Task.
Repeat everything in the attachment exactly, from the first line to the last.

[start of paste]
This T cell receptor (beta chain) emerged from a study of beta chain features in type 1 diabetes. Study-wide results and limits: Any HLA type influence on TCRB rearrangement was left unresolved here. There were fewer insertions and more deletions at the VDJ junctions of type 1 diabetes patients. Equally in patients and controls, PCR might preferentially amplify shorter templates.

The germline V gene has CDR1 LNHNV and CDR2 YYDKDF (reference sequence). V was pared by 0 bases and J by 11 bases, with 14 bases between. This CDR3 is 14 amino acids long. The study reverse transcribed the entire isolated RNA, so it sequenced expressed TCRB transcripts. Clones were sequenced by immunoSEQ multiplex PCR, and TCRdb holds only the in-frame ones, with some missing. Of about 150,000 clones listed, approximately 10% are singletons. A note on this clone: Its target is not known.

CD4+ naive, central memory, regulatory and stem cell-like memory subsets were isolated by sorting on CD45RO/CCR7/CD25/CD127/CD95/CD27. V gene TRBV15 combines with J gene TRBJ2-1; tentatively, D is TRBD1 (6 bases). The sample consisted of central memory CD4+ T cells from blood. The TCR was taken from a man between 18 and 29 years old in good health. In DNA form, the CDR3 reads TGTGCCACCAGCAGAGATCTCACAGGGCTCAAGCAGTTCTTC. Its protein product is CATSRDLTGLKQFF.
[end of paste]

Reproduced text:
This T cell receptor (beta chain) emerged from a study of beta chain features in type 1 diabetes. Study-wide results and limits: Any HLA type influence on TCRB rearrangement was left unresolved here. There were fewer insertions and more deletions at the VDJ junctions of type 1 diabetes patients. Equally in patients and controls, PCR might preferentially amplify shorter templates.

The germline V gene has CDR1 LNHNV and CDR2 YYDKDF (reference sequence). V was pared by 0 bases and J by 11 bases, with 14 bases between. This CDR3 is 14 amino acids long. The study reverse transcribed the entire isolated RNA, so it sequenced expressed TCRB transcripts. Clones were sequenced by immunoSEQ multiplex PCR, and TCRdb holds only the in-frame ones, with some missing. Of about 150,000 clones listed, approximately 10% are singletons. A note on this clone: Its target is not known.

CD4+ naive, central memory, regulatory and stem cell-like memory subsets were isolated by sorting on CD45RO/CCR7/CD25/CD127/CD95/CD27. V gene TRBV15 combines with J gene TRBJ2-1; tentatively, D is TRBD1 (6 bases). The sample consisted of central memory CD4+ T cells from blood. The TCR was taken from a man between 18 and 29 years old in good health. In DNA form, the CDR3 reads TGTGCCACCAGCAGAGATCTCACAGGGCTCAAGCAGTTCTTC. Its protein product is CATSRDLTGLKQFF.